What can you do with an auto-running platformer that hasn't done before? Well if you're 3eality, you make players play three different versions of the game at the same time. Yeah, you read that right - three games, one screen.

It's not as confusing at it might sound, and it certainly opens up the possibility of some really interesting mechanics. However, there are some little niggles here that keep the game from reaching the upper echelons of the mobile gaming hierarchy.

And that's a shame, because it's hard not to like 3eality and what it throws into the mix. It's just that sometimes, when that mix has had all of the ingredients taken out of it, things can get a bit too simple.

Three's a crowd?

You play the game with your phone in portrait mode, and you're controlling a hero that's running from left to right. Or, more accurately, you're controlling three heroes running left to right in different partitions of the screen. And the tracks that they're running on are completely different.

Where in the top part of the screen the way ahead might be clear, you'll be picking up lightning bolt collectibles in the middle, and trying to jump over a bottomless pit in the third. It's hectic, but there are some interesting systems here designed to make sure it doesn't get overwhelming.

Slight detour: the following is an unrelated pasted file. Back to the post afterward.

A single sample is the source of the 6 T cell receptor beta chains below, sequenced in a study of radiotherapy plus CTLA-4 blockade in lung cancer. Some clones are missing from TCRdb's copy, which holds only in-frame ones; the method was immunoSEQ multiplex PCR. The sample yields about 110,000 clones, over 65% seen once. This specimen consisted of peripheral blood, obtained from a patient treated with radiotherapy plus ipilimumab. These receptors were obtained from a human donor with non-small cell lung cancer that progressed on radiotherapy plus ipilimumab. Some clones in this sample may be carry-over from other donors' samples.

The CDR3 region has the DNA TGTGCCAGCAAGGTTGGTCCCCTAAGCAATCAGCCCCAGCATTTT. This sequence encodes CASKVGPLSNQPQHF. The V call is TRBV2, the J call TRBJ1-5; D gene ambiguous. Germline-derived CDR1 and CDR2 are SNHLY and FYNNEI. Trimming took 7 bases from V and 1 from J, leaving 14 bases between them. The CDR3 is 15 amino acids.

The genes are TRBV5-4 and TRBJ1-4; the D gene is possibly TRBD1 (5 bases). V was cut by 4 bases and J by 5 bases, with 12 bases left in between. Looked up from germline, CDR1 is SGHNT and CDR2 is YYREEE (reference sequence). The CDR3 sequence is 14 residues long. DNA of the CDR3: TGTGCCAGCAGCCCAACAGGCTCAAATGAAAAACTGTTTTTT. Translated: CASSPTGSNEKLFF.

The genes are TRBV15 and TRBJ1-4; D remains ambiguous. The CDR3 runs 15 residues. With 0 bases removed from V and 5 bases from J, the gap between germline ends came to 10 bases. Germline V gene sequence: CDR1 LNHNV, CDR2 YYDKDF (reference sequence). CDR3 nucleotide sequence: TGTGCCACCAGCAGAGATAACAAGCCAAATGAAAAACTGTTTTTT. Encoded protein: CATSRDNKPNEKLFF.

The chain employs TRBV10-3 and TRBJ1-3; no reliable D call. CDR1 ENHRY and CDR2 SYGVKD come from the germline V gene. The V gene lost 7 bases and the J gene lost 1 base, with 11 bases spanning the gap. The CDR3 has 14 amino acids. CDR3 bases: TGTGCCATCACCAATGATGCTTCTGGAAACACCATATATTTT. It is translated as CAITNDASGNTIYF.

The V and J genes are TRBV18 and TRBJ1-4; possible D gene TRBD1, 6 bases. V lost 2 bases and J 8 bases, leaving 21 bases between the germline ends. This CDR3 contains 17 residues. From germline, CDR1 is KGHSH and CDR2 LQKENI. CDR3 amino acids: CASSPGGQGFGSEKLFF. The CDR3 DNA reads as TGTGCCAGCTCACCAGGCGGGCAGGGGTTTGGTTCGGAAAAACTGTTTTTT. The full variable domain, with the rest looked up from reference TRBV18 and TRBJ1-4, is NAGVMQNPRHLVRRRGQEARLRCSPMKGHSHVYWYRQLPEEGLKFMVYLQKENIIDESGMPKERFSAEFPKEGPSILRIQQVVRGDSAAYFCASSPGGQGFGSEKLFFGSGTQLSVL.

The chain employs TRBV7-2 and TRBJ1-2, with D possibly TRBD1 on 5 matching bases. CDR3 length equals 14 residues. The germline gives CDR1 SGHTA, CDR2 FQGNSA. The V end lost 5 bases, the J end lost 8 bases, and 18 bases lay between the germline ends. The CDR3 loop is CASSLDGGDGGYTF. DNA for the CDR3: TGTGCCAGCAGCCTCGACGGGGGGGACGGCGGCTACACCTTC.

For one thing, exclamation marks flash up on the different chunks of the screen when something bad is about to hit you - if you're quick enough you've got time to react, but you'll need to make sure your eyes are open and your fingers are at the ready, otherwise it's going to end badly.

3eality iOS screenshot - Starting off a level

The problems start creeping in when you start losing lives. When there are three different chunks of the screen to keep an eye on, you're going to be having stressful fun, and even when you're down to two there's still a frisson of excitement because you're doing something a bit different.

It's when you've lost your those two lives that things start to drag. While keeping things simple when there are three different levels to keep an eye on is a great idea, when you're only watching one the lack of control is going to leave you a bit bored.

It's a problem that's inherent in the design, of course, but it doesn't make it any more disappointing when the exciting runner you were playing slowly but surely becomes a much less interesting version of itself.

Keep it 3eal?

That's not to say that there isn't fun to be had here, especially for the first few runs when you're getting to grips with the quick-fire reactions that the game asks of you. But eventually you'll come to realise that 3eality is actually getting less exciting as you go.

It's still worth checking out, and it'll definitely be interesting to see if updates in the future fix the problem, but right now 3eality is just quite good. With a few tweaks here and there, it could end up being amazing though.